Friday, February 17

The 2016 Cybils Winners! (And My Personal Runner-Ups)

Guess what?? Cybils, that's what. I had the awesome, amazing opportunity to be a Round 2 judge for the Cybils Awards again! Last year, I did the Easy Reader and Early Chapter Book category. But for 2016, I shook things up a bit and helped nominate the winner of the Board Book and Fiction Picture Book category. And on Tuesday, our decisions were finally announced!

Check out all the winners here!

Like last year, I thought I'd take the time to highlight a couple (personal, individual, outside-of-the-contest) runner-ups in my judging category.

Being a Round 2 judge means that you get to select the winning title from a group of finalists picked in Round 1. Well, let me tell you, all of the books are finalists for a reason! They were all so good. (You can see all the finalists on the home page). So really, pick them all up if you can. But here are my personal favorites:

Board Books 


City Block
Written by Christopher Franceschelli, illustrated by Peskimo
Harry N. Abrams

"Exploring city life has never been more exciting and beautiful than it is in Christopher Franceschelli and Peskimo’s latest board book collaboration Cityblock. Readers turn pages and lift flaps to hail taxis, visit gift shops, and eat pizza from the local pizzeria, all without ever leaving the comforts of home. The bright color palette of the durable die-cut pages, the diverse characters, and the assorted locations make for a colorful and accessible way of exploring every facet of an urban city life and a great primer for those looking to learn more about the metropolitan experience. Children will want to revisit this city over and over again, making Cityblock a standout winner of this year’s CYBILS awards for best board book."

There are board books, and then there are works of art. This is one majorly impressive book. It may be a bit on the long side (it's HUGE), but hey, just that much more entertainment for your kids!


Look, Look Again
Anese Baruzzi

"Part counting game, part guessing game, this delightful board book invites little ones to look at one thing, and guess what else it could be. Each page shows one shape, and then unfolds to reveal an ingenious surprise, sure to captivate curious toddlers."

Captivate? Yes. My goodness, my daughter will look at this book for fifteen minutes at a time (no exaggeration) before I declare it time for bed. She just loves that the donut becomes a cat. Or the apple becomes two crocodiles. The illustrations were not my favorite (the mosquito has a banana butt, for instance) but, boy, does this book get huge points for captivating its audience.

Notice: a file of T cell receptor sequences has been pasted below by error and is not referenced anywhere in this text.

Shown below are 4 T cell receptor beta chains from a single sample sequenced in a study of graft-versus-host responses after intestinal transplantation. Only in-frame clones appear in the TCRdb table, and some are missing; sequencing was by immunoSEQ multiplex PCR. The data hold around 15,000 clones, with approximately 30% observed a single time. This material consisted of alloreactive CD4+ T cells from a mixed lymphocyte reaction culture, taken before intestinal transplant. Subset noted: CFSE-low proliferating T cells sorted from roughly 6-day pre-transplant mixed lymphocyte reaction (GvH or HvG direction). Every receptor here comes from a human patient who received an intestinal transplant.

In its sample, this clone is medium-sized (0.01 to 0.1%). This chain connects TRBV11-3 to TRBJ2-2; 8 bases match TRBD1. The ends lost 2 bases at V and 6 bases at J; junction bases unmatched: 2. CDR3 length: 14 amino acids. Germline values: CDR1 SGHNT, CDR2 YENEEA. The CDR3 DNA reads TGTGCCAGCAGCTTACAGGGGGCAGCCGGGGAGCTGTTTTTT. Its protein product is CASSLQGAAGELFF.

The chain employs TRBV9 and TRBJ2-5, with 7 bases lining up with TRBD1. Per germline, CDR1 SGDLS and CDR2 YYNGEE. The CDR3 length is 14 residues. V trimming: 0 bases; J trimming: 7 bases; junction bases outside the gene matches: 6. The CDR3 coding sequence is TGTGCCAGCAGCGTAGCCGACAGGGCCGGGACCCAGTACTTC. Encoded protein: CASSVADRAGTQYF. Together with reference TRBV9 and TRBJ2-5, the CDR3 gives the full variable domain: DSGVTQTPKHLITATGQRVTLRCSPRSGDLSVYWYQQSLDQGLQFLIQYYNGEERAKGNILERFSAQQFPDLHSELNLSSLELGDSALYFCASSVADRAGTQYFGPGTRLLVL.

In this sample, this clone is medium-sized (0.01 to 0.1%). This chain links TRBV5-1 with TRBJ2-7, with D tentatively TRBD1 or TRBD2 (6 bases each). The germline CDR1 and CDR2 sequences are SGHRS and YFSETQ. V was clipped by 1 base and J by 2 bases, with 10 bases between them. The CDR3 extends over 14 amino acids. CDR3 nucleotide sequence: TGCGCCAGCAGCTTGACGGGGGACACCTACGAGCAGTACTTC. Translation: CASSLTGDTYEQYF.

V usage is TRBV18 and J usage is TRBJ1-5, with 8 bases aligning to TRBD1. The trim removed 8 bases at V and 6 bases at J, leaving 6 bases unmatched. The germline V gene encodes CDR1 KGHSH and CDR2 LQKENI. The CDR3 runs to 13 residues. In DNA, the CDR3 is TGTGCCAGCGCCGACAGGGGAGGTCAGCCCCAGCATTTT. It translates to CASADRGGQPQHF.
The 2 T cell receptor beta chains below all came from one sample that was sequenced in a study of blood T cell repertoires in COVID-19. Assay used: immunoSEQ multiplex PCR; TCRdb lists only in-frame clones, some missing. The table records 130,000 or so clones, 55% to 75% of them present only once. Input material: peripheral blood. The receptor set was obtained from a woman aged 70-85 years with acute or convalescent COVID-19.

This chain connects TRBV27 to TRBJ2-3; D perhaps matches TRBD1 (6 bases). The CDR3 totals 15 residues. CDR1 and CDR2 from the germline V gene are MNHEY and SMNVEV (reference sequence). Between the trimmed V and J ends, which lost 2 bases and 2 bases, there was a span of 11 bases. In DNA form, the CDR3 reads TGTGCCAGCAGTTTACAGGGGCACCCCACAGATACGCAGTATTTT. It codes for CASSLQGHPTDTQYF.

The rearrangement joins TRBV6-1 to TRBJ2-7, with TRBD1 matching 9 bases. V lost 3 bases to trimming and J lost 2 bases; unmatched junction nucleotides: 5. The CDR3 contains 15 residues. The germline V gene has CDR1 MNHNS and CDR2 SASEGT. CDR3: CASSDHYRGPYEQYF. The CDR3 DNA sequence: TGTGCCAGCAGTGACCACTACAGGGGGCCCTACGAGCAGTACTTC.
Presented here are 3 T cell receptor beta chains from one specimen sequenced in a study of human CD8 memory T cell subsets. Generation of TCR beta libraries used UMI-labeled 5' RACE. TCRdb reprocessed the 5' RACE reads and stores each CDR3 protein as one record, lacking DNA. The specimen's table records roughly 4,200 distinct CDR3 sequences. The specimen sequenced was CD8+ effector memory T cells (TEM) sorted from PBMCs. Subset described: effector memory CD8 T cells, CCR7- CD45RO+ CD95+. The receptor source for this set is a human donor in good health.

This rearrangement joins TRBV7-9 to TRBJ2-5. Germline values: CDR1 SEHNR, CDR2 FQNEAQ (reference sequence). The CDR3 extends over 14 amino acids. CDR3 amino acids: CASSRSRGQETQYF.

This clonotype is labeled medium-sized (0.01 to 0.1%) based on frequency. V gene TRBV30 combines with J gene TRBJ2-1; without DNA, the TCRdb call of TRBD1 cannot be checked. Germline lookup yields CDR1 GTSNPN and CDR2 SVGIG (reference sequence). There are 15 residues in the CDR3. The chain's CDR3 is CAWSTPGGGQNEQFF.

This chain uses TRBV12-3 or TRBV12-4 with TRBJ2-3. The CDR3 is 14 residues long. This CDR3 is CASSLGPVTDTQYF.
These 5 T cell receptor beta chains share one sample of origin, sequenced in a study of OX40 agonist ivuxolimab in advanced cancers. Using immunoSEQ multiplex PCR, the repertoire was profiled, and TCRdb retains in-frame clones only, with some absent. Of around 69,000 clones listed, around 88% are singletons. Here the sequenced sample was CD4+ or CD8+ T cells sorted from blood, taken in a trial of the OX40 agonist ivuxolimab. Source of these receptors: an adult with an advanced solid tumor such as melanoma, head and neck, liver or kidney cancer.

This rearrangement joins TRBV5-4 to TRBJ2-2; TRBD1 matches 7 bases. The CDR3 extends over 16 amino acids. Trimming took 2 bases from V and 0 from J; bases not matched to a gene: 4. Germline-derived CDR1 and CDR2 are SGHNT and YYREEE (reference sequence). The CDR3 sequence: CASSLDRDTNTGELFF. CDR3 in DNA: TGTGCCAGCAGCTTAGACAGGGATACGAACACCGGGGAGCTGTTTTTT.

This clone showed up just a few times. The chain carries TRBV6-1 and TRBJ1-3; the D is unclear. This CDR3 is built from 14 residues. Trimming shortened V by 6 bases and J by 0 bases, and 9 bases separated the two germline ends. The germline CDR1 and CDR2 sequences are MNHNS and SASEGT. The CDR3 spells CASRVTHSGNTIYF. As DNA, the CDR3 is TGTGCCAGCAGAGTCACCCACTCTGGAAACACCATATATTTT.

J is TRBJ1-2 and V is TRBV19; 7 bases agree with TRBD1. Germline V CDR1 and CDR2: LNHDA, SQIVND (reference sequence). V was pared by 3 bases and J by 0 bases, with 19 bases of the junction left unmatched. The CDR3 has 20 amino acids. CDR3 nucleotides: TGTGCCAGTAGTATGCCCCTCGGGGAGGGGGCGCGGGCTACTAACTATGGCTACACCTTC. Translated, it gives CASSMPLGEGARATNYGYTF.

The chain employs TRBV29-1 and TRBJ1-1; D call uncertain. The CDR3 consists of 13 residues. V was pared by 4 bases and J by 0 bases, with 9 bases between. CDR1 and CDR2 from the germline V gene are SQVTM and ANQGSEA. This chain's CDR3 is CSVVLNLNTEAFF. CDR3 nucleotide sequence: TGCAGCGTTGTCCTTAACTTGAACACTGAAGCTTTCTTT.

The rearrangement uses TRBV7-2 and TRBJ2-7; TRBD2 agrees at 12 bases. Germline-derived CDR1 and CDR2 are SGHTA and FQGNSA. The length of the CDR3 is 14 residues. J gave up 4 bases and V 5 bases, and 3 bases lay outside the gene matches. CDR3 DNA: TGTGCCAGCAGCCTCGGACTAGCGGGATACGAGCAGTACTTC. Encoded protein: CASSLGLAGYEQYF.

Follow the Yarn
Emily Sper
Jump Press

In this delightful introduction to colors, toddlers--and cat lovers of all ages--will enjoy following a kitten through the pages as he plays with one colorful ball of yarn after another. Toddlers can also make a game of following the yarn from page to page as each color unravels.

On the opposite end of the spectrum is this short-but-sweet beauty; it's utterly simple with only the name of a color on each page and the barest of illustrations. I like it because, though simple, there are good details (each line of yarn continues perfectly onto the next page, for instance). Keep it short and learn your colors, or take the time to follow the yarn!

Picture Books


A Hungry Lion, or A Dwindling Assortment of Animals
Lucy Ruth Cummins

"Once upon a time, a very hungry lion and some cute little animals gathered together in one room. What could possibly happen next? In Lucy Ruth Cummins’ brilliant The Hungry Lion, total hilarity ensues as the animals begin to disappear, leaving the reader to wonder why. Things between these pages are not always what they seem, and this story will keep you guessing right until the very end. The book’s unpredictability ensures that the story appeals to kids (and adults!) of all ages, and the humor is sure to get everybody laughing as the unseen narrator’s own confusion adds to the clever text. To top it off, the simple, pencil-and-color illustrations perfectly capture the emotion of some very surprised animals. The amusing artwork, coupled with witty prose, make The Hungry Lion a gem of a read aloud and this year’s winner of the CYBILS award for best fiction picture book. Just make sure to read it in a safe place — with no hungry animals lurking."

Major appeal to all ages...especially me. The irreverent, unpredictable humor is my favorite, favorite picture book trait. This one gets me every time. 

There's a Bear in My Chair
Ross Collins
Nosy Crow

"Poor Mouse! A bear has settled in his favorite chair, and that chair just isn’t big enough for two. Mouse tries all kinds of tactics to move pesky Bear, but nothing works. Once Mouse has gone, Bear gets up and walks home. But what’s that? Is that a mouse in Bear’s house?"

This one also appeals to my brand of humor, as well as capping off with a particularly perfect ending. Not only do I love the rhyming practice readers will receive, but this mouse is just the most endearing of cute characters. Fantastic phonetical fun with this one. 

The Night Gardener
Written by Terry Fan, illustrated by Eric Fan
Simon & Schuster

One day, William discovers that the tree outside his window has been sculpted into a wise owl. In the following days, more topiaries appear, and each one is more beautiful than the last. Soon, William’s gray little town is full of color and life. And though the mysterious night gardener disappears as suddenly as he appeared, William—and his town—are changed forever.

It's the illustrations, really, that will get you. I mean, just look at the cover (plus, it's an owl, so). I also loved the details and the message it communicates about building up your community (see, I'm not all about irreverent humor). Check this one out to really get a wow response from your audience. 

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